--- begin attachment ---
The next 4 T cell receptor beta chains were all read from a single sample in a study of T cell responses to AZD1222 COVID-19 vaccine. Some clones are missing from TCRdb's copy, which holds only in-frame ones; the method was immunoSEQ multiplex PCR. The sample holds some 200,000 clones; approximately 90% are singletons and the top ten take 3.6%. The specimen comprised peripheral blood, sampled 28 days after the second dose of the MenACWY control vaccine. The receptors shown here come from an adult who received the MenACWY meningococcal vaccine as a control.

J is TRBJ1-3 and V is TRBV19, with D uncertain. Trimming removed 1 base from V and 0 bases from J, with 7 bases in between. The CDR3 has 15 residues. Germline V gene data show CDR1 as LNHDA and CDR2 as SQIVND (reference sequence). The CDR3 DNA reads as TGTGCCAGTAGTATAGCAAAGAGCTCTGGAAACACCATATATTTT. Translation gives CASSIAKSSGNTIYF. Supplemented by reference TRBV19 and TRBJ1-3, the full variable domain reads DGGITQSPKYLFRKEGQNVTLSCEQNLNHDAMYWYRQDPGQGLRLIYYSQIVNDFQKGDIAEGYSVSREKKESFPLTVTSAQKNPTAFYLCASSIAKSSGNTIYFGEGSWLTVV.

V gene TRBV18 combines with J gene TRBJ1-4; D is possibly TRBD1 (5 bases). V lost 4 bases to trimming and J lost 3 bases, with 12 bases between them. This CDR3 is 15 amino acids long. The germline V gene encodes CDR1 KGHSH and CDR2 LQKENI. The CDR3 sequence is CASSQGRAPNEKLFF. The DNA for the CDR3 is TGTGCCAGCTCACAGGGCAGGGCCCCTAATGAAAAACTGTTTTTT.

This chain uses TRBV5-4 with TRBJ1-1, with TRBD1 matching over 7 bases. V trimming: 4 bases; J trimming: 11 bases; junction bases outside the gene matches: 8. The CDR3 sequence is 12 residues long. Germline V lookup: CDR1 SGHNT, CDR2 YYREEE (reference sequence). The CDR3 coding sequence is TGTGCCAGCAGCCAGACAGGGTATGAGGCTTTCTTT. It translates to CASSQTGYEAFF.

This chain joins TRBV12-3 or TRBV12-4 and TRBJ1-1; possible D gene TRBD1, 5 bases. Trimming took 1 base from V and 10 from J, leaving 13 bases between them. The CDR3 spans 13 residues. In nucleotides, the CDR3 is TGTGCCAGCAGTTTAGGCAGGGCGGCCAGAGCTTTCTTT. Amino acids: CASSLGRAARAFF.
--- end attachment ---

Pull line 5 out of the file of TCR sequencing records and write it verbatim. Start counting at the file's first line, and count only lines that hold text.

This chain joins TRBV12-3 or TRBV12-4 and TRBJ1-1; possible D gene TRBD1, 5 bases. Trimming took 1 base from V and 10 from J, leaving 13 bases between them. The CDR3 spans 13 residues. In nucleotides, the CDR3 is TGTGCCAGCAGTTTAGGCAGGGCGGCCAGAGCTTTCTTT. Amino acids: CASSLGRAARAFF.